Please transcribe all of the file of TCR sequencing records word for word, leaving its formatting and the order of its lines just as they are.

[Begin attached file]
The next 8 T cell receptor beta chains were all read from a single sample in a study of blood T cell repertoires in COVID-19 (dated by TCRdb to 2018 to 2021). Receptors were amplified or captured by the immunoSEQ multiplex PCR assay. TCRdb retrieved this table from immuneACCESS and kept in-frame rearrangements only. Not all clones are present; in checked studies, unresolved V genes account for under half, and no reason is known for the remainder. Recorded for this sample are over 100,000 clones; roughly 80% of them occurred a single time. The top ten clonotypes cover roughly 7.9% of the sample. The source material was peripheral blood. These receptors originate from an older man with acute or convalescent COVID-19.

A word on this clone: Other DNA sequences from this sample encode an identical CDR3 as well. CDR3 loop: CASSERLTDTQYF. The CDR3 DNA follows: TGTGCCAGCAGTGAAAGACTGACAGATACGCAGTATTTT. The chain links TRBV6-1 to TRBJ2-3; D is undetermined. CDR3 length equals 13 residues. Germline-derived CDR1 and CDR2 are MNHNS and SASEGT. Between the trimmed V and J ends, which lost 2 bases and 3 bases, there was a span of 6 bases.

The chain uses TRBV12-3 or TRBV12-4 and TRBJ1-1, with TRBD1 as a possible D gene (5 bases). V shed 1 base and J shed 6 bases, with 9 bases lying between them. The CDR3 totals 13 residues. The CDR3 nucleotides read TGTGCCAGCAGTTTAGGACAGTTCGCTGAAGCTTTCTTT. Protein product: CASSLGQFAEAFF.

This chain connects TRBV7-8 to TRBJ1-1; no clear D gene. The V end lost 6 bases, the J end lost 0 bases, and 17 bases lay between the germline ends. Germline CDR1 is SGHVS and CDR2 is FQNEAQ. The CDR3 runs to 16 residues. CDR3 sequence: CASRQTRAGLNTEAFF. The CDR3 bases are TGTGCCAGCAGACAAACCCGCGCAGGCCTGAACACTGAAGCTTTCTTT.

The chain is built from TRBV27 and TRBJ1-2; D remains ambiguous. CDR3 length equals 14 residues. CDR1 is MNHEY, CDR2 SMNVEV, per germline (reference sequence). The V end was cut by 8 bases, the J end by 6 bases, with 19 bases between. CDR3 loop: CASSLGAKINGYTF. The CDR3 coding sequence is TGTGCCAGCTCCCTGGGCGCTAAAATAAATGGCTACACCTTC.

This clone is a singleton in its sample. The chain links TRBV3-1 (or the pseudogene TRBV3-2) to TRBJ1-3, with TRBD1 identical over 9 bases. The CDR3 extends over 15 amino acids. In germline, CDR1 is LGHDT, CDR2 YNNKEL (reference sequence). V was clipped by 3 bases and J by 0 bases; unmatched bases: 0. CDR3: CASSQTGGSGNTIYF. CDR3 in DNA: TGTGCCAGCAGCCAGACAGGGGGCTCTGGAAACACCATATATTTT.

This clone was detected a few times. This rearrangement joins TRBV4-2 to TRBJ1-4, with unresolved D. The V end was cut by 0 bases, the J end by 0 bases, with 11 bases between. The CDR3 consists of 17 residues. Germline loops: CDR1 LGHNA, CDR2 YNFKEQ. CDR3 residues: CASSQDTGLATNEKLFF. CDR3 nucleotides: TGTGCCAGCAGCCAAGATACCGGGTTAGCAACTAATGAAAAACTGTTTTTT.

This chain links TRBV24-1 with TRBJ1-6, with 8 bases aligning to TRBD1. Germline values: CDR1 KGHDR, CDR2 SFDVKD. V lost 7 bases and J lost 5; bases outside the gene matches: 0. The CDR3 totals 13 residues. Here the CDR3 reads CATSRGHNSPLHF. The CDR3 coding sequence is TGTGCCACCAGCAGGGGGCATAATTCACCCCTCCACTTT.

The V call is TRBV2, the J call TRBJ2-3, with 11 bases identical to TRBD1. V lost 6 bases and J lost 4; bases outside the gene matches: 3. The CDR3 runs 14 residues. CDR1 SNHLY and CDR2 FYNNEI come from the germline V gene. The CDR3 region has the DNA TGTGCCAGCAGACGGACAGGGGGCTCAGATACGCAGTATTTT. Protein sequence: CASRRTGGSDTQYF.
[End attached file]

The next 8 T cell receptor beta chains were all read from a single sample in a study of blood T cell repertoires in COVID-19 (dated by TCRdb to 2018 to 2021). Receptors were amplified or captured by the immunoSEQ multiplex PCR assay. TCRdb retrieved this table from immuneACCESS and kept in-frame rearrangements only. Not all clones are present; in checked studies, unresolved V genes account for under half, and no reason is known for the remainder. Recorded for this sample are over 100,000 clones; roughly 80% of them occurred a single time. The top ten clonotypes cover roughly 7.9% of the sample. The source material was peripheral blood. These receptors originate from an older man with acute or convalescent COVID-19.

A word on this clone: Other DNA sequences from this sample encode an identical CDR3 as well. CDR3 loop: CASSERLTDTQYF. The CDR3 DNA follows: TGTGCCAGCAGTGAAAGACTGACAGATACGCAGTATTTT. The chain links TRBV6-1 to TRBJ2-3; D is undetermined. CDR3 length equals 13 residues. Germline-derived CDR1 and CDR2 are MNHNS and SASEGT. Between the trimmed V and J ends, which lost 2 bases and 3 bases, there was a span of 6 bases.

The chain uses TRBV12-3 or TRBV12-4 and TRBJ1-1, with TRBD1 as a possible D gene (5 bases). V shed 1 base and J shed 6 bases, with 9 bases lying between them. The CDR3 totals 13 residues. The CDR3 nucleotides read TGTGCCAGCAGTTTAGGACAGTTCGCTGAAGCTTTCTTT. Protein product: CASSLGQFAEAFF.

This chain connects TRBV7-8 to TRBJ1-1; no clear D gene. The V end lost 6 bases, the J end lost 0 bases, and 17 bases lay between the germline ends. Germline CDR1 is SGHVS and CDR2 is FQNEAQ. The CDR3 runs to 16 residues. CDR3 sequence: CASRQTRAGLNTEAFF. The CDR3 bases are TGTGCCAGCAGACAAACCCGCGCAGGCCTGAACACTGAAGCTTTCTTT.

The chain is built from TRBV27 and TRBJ1-2; D remains ambiguous. CDR3 length equals 14 residues. CDR1 is MNHEY, CDR2 SMNVEV, per germline (reference sequence). The V end was cut by 8 bases, the J end by 6 bases, with 19 bases between. CDR3 loop: CASSLGAKINGYTF. The CDR3 coding sequence is TGTGCCAGCTCCCTGGGCGCTAAAATAAATGGCTACACCTTC.

This clone is a singleton in its sample. The chain links TRBV3-1 (or the pseudogene TRBV3-2) to TRBJ1-3, with TRBD1 identical over 9 bases. The CDR3 extends over 15 amino acids. In germline, CDR1 is LGHDT, CDR2 YNNKEL (reference sequence). V was clipped by 3 bases and J by 0 bases; unmatched bases: 0. CDR3: CASSQTGGSGNTIYF. CDR3 in DNA: TGTGCCAGCAGCCAGACAGGGGGCTCTGGAAACACCATATATTTT.

This clone was detected a few times. This rearrangement joins TRBV4-2 to TRBJ1-4, with unresolved D. The V end was cut by 0 bases, the J end by 0 bases, with 11 bases between. The CDR3 consists of 17 residues. Germline loops: CDR1 LGHNA, CDR2 YNFKEQ. CDR3 residues: CASSQDTGLATNEKLFF. CDR3 nucleotides: TGTGCCAGCAGCCAAGATACCGGGTTAGCAACTAATGAAAAACTGTTTTTT.

This chain links TRBV24-1 with TRBJ1-6, with 8 bases aligning to TRBD1. Germline values: CDR1 KGHDR, CDR2 SFDVKD. V lost 7 bases and J lost 5; bases outside the gene matches: 0. The CDR3 totals 13 residues. Here the CDR3 reads CATSRGHNSPLHF. The CDR3 coding sequence is TGTGCCACCAGCAGGGGGCATAATTCACCCCTCCACTTT.

The V call is TRBV2, the J call TRBJ2-3, with 11 bases identical to TRBD1. V lost 6 bases and J lost 4; bases outside the gene matches: 3. The CDR3 runs 14 residues. CDR1 SNHLY and CDR2 FYNNEI come from the germline V gene. The CDR3 region has the DNA TGTGCCAGCAGACGGACAGGGGGCTCAGATACGCAGTATTTT. Protein sequence: CASRRTGGSDTQYF.